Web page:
As a child, Sam Magee developed his own code of conduct, the Samurai Code. But he has learned that perhaps the code wasn’t as ideal as he had seen it.
As a boy, descending the stairs much like other children, I would skip a step or two, guiding myself along with my hand on the rail. But not all kids finished off with the reflexive analysis: did I hit the wrong step or skip the one that my foot should have hit? Any doubt and I’d be trotting up and down the stairs again, seeking perfection.
Over time, my repetitive foot patterns, favoring select planks on the pine floors in the family home, a feat maintained throughout adolescence, left their mark, wearing away the wood stain, a tribute to my determination. Even in the tiled kitchen, I took to jumping, as if in a minefield, in my self-assigned pattern, lurching toward the door in a manner that was accepted without question by my distracted family.
“Sam, stop that, you look retarded,” said my mother, once, before dropping the subject as quickly as she’d taken it up. That was during a car ride, and I was deeply caught up with keeping pace with the conversation, using my finger to write every word she, my father, or my younger brother said. I did so in invisible cursive with my right pointer, on my leg, in a script that didn’t allow any corners, only loops.
“R-E-T-A-R-D-E-D.” At least the letters flowed, but I was distressed that my mother, whom I suspected of intellectual laziness at that moment, chose such an offensive and inaccurate term, although the right word for my behavior eluded me, caught up as I now was with tapping my fingers in a grueling rhythm: 5, 4, 3, and back again, until the sets were even. Next I had to tap my teeth, canines first, than fronts, than incisors, all touches, of necessity, being symmetrical in both number and pressure.
Of course, as an adult, I can tell you those habits are long gone, most days, replaced by psychological insight, altered by cognitive behavioral therapy. But before I learned to channel and chill, pre-remedy, I kept my anxiety-ridden fixations under wraps with my Samurai Code. (Cool, isn’t it? A personal code with my name, Sam, embedded within it.)
My Samurai Code began, as I said, as a kind of subterfuge, a way to follow my magical thinking along its tantalizing path without physically acting out the journey. Instead of tapping the arm of my chair in pressured intervals, I did something else. I silently turned my anxiety, my need for obsessive pacts, toward my murky conception of God, a being my Born-Again grandmother made sound chaotic, but nevertheless a convenient source of omnipotent power.
When gripped with fear by a pattern of uneven numbers, say, while walking the hallways of my high school, I’d silently swear a vow to this mighty, temperamental God, the enforcer of my Samurai Code. No Drinking. No Smoking. No Drugs. No Dishonorable Behavior. No Doing Things at Half-Measure. No Second Best.
In return, HE would refrain from terrorizing the earth, and would not smote my loved ones. My Code, an arrangement played out as an interior process, saved me the embarrassment of tapping and muttering my way through my teenage years. But my Samurai Code was rigid and risky. Always, there existed the slight possibility that despite my adherence to the Code, God, sickened by my ongoing failure to skip the cracks on the sidewalks, would forget our deal, and smote my loved ones anyway.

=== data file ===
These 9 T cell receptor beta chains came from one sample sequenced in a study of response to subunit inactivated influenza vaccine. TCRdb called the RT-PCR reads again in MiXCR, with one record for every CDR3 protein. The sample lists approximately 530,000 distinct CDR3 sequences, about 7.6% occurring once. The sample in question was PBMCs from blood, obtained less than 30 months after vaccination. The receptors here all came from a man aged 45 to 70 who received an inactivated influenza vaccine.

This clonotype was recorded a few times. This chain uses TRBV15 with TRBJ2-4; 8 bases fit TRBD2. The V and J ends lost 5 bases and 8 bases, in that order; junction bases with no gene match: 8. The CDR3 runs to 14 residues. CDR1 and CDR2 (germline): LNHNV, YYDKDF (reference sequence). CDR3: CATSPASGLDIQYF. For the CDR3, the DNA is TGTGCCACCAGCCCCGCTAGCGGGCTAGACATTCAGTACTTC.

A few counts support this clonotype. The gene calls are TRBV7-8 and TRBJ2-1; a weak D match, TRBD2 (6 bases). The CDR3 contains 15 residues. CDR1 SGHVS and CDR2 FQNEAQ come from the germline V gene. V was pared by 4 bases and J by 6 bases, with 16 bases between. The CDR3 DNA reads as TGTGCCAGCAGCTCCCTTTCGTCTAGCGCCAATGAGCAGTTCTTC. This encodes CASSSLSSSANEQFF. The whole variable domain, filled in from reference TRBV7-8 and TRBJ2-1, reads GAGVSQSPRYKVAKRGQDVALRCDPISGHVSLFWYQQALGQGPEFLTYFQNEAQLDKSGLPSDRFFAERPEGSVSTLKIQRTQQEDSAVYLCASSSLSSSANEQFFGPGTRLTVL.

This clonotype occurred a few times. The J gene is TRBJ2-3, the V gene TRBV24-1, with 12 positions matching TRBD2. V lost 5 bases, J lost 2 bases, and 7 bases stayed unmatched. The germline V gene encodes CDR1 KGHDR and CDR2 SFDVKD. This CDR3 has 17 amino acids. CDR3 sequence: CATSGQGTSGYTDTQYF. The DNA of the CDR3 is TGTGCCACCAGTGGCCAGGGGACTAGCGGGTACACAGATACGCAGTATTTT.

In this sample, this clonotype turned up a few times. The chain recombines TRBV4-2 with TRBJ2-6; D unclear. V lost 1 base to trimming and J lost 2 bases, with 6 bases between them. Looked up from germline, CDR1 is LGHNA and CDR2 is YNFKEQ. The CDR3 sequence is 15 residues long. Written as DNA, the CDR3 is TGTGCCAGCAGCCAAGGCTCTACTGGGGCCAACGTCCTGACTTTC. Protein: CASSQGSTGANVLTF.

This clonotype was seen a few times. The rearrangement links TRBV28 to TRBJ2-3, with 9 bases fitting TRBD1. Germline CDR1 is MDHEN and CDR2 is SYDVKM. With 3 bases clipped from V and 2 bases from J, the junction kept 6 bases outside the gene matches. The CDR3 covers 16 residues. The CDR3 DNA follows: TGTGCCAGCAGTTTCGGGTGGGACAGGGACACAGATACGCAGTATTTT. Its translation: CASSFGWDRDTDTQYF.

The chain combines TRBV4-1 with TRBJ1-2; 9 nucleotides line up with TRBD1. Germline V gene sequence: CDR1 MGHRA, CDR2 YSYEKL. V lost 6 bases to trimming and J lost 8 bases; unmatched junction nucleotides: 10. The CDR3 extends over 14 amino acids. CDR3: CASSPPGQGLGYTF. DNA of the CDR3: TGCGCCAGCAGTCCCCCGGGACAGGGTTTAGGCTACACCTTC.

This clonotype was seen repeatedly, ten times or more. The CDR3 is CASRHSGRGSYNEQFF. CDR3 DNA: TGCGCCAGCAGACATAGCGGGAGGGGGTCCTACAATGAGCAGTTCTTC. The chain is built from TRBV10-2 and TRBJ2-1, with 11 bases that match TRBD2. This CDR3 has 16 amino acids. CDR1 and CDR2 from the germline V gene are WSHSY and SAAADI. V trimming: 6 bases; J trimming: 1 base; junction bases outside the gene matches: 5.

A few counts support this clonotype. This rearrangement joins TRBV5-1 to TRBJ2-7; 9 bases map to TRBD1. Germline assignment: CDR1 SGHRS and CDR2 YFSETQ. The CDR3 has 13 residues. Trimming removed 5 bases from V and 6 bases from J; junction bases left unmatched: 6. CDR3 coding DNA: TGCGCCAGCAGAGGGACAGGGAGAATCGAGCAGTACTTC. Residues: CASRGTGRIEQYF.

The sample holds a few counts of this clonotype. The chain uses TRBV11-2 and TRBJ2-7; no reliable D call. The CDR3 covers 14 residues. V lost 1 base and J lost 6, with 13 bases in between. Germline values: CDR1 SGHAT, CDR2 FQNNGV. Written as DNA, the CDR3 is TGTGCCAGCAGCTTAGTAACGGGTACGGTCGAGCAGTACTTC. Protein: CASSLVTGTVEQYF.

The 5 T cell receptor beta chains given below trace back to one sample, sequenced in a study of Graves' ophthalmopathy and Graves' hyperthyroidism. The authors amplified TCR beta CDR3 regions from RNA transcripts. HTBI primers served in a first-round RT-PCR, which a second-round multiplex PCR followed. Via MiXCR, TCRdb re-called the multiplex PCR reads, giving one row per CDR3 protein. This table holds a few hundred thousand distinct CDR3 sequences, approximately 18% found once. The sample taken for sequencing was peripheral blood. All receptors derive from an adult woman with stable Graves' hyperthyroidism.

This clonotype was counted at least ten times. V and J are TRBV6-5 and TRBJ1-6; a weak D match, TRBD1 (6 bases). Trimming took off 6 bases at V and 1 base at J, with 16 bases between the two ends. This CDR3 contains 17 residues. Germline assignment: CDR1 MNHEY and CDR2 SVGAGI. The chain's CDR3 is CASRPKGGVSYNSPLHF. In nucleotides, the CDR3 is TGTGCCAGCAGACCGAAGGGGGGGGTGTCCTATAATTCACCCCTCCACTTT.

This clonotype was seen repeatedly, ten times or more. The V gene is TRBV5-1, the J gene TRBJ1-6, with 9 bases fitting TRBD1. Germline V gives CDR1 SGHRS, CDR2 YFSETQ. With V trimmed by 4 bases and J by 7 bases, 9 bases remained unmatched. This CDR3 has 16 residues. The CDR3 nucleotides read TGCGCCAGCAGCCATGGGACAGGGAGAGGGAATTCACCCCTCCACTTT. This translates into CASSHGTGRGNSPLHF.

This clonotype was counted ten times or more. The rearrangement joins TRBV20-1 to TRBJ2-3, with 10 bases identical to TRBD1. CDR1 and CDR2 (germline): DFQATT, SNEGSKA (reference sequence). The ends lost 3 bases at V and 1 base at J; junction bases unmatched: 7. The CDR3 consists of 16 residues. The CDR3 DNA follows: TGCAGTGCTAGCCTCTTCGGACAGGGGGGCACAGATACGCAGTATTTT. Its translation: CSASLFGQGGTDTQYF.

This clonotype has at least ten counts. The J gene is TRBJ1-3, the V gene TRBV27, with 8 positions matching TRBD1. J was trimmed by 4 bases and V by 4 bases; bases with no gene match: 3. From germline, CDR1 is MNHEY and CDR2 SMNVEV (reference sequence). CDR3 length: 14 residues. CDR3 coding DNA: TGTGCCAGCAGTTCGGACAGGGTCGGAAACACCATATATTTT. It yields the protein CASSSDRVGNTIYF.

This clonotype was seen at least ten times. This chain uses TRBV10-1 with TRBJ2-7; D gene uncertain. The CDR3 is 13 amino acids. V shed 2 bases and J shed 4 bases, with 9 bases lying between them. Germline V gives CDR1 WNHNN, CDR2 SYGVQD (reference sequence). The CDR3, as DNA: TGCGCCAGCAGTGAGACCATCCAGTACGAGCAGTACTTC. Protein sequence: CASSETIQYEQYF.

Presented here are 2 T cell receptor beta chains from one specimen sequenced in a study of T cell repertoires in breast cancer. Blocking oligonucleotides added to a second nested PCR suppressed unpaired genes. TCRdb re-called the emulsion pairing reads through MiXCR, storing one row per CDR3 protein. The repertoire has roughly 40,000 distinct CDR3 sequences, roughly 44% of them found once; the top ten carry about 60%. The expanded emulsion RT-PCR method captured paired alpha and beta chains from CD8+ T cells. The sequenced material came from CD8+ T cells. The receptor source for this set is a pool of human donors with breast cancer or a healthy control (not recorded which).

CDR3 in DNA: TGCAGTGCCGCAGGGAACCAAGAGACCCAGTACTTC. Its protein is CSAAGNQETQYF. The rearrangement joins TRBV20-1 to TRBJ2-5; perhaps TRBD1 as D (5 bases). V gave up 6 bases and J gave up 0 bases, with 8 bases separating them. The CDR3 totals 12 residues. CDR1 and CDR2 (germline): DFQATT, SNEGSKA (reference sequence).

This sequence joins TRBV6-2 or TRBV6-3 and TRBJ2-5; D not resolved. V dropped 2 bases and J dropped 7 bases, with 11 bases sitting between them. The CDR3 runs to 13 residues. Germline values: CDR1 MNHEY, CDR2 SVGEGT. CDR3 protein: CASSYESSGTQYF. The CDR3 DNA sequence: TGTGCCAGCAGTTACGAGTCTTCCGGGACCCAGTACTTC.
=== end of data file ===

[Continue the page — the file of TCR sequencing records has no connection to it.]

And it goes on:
Meanwhile, I grew up determined to be an honor-bound samurai, another conception with murky underpinnings, as styled by my teenage self, but intense psychological consequences. I developed a set of rules to live by, my Samurai Code, and, well, let’s just say it’s lucky I grew up in a Massachusetts suburb where this sort of neurotic behavior passed as “Type A.” My penchant for extreme work and sports habits, as well as extreme trash collecting and recycling agendas, fazed no one.
My Code also passed as a form of “chivalry” in my romantic life, compelled as I was to open doors, buy flowers, create occasions, and, early on, to “rescue” girls and, during my young adulthood, women, from what I perceived as difficult circumstances—only to find my rigid ways didn’t exactly provide them with a haven of solace.
Now that my head is on straight, I see my Samurai Code for what it was—a manifestation of obsessions born of anxiety; chivalry as a form of neurosis. I’ve learned other, infinitely more effective, ways of managing. Without my demanding Samurai Code shaping my daily life, I no longer feel compelled to provide every hitchhiker with a ride; aid every motorist in need of assistance; and arrange seating for every pregnant woman I see on the train. That’s not to say I don’t do these things, but when I do, it’s out of kindness, not compulsion.
Not that I don’t miss my Samurai Code. My creation got me where I needed to go; besides, those self-styled moral mandates weren’t such a bad set of rules to live by. Okay, it’s true, my Samurai Code belonged to a world without flexibility and nuance, an anxious place of shining meaning, discernible to no one but me. So, yeah, I let it go. But at times I do miss the black and white simplicity of it all. In the end though, I’ve realized that the shades of gray, as ambiguous as they can be, are where real chivalry lies.
Art by Sam Magee.